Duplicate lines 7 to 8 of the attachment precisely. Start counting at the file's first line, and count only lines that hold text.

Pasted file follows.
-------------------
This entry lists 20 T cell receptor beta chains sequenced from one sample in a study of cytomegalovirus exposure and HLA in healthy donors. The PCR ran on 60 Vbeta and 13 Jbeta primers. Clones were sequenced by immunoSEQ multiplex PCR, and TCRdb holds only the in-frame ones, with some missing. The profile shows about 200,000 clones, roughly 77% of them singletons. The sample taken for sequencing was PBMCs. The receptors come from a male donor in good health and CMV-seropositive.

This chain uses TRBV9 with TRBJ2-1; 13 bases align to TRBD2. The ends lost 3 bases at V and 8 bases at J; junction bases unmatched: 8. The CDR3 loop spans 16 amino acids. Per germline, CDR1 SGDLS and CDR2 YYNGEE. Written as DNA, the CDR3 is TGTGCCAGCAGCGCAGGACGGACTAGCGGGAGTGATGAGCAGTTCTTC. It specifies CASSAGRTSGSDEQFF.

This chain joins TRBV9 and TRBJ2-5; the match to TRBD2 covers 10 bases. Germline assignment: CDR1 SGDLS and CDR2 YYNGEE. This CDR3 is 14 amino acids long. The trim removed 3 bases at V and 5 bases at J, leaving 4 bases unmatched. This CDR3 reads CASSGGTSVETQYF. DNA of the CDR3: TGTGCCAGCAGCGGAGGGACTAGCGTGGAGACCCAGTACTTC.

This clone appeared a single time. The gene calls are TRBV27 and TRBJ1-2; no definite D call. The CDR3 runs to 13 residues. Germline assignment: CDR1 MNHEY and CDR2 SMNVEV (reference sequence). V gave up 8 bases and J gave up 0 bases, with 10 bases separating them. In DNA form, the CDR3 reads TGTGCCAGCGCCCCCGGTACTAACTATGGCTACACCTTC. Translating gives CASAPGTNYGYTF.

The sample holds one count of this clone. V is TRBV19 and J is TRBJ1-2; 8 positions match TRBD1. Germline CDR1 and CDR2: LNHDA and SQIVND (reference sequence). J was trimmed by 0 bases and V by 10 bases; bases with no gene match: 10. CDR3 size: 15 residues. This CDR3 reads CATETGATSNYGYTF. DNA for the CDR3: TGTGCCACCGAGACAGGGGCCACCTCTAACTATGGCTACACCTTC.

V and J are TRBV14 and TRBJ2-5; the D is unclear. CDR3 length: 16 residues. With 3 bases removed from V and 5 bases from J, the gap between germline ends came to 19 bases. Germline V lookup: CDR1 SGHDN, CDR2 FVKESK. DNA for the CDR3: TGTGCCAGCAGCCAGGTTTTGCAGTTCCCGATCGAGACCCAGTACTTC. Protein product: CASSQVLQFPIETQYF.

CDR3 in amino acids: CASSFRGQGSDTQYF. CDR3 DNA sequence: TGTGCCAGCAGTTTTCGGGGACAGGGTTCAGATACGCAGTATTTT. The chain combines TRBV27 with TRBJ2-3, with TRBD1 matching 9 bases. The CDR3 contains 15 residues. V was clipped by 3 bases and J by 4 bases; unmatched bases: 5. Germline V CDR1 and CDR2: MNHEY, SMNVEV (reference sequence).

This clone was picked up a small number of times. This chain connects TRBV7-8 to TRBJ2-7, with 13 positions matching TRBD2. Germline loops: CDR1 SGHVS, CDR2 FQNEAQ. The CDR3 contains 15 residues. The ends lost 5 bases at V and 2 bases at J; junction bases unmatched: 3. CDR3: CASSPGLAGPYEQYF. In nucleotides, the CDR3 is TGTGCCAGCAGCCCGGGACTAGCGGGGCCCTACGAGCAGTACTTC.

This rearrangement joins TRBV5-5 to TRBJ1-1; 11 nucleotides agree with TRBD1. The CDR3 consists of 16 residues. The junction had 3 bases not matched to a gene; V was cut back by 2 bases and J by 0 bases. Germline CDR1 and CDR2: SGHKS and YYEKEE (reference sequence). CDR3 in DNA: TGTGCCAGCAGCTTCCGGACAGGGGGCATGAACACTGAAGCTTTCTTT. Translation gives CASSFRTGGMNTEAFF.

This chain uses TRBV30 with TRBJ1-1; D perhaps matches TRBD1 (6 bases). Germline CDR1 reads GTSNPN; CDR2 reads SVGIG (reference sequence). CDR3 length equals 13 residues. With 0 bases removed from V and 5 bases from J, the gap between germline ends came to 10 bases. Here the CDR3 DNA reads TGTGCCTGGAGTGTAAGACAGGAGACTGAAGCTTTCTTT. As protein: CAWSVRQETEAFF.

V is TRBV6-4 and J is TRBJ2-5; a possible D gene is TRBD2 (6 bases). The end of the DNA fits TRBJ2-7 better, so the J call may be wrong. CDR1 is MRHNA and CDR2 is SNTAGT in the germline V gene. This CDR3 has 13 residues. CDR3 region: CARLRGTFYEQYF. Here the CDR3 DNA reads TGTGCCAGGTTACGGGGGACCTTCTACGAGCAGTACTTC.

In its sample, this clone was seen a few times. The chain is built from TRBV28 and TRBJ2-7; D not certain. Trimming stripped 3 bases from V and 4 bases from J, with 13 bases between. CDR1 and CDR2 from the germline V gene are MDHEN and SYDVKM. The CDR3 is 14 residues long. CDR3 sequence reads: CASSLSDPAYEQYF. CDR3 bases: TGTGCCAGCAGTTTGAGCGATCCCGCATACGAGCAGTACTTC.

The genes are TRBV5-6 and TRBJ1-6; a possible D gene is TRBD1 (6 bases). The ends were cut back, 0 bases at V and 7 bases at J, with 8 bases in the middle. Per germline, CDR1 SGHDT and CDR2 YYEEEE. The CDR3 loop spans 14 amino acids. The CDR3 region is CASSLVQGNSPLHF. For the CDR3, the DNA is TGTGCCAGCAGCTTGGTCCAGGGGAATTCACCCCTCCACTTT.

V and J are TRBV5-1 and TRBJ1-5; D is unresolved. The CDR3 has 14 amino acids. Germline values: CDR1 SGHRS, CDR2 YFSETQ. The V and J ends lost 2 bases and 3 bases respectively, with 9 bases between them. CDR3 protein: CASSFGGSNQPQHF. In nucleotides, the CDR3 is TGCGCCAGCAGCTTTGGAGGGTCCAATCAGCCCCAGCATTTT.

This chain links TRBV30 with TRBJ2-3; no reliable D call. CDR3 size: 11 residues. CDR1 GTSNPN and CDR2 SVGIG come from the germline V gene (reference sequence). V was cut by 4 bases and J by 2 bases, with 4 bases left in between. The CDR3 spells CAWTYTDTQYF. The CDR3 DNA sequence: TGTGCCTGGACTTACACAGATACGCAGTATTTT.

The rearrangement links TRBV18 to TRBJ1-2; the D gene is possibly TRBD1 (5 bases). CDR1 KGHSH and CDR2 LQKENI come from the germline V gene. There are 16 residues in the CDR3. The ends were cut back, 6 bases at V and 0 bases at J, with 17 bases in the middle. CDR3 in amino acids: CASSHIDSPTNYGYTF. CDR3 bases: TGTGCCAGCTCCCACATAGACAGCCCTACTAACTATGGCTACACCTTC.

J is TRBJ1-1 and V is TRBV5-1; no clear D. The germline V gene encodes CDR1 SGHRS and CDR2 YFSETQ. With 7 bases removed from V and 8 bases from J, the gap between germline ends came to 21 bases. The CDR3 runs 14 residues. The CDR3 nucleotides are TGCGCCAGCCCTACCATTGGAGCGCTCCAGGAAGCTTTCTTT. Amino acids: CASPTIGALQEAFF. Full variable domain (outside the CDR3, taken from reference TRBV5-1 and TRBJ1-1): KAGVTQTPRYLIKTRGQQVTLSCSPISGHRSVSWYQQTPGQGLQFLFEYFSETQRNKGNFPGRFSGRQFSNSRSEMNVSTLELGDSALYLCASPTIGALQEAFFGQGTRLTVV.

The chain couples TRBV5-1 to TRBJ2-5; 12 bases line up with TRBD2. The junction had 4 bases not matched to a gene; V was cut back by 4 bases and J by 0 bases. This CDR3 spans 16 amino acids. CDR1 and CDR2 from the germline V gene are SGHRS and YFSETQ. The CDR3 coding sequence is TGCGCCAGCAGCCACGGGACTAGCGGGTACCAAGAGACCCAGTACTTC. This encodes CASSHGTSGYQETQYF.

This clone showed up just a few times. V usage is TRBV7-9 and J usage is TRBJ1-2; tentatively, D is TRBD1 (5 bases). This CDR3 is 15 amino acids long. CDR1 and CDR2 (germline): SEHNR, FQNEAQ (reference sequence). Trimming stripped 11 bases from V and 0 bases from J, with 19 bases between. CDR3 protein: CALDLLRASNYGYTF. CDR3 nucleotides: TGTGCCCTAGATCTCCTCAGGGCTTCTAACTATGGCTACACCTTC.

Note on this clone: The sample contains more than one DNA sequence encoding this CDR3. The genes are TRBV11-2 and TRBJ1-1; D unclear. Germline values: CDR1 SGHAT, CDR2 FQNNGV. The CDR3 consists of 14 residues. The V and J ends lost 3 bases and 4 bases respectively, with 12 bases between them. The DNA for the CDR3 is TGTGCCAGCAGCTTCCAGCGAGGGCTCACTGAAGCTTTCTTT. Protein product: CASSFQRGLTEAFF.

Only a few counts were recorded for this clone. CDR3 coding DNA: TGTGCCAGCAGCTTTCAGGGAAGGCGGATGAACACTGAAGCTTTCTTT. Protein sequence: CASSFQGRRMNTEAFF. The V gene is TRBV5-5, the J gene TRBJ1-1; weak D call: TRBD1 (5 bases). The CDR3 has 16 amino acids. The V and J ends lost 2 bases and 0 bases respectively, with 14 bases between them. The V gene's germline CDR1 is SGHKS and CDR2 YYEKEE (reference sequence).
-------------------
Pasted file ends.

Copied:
CDR3 in amino acids: CASSFRGQGSDTQYF. CDR3 DNA sequence: TGTGCCAGCAGTTTTCGGGGACAGGGTTCAGATACGCAGTATTTT. The chain combines TRBV27 with TRBJ2-3, with TRBD1 matching 9 bases. The CDR3 contains 15 residues. V was clipped by 3 bases and J by 4 bases; unmatched bases: 5. Germline V CDR1 and CDR2: MNHEY, SMNVEV (reference sequence).

This clone was picked up a small number of times. This chain connects TRBV7-8 to TRBJ2-7, with 13 positions matching TRBD2. Germline loops: CDR1 SGHVS, CDR2 FQNEAQ. The CDR3 contains 15 residues. The ends lost 5 bases at V and 2 bases at J; junction bases unmatched: 3. CDR3: CASSPGLAGPYEQYF. In nucleotides, the CDR3 is TGTGCCAGCAGCCCGGGACTAGCGGGGCCCTACGAGCAGTACTTC.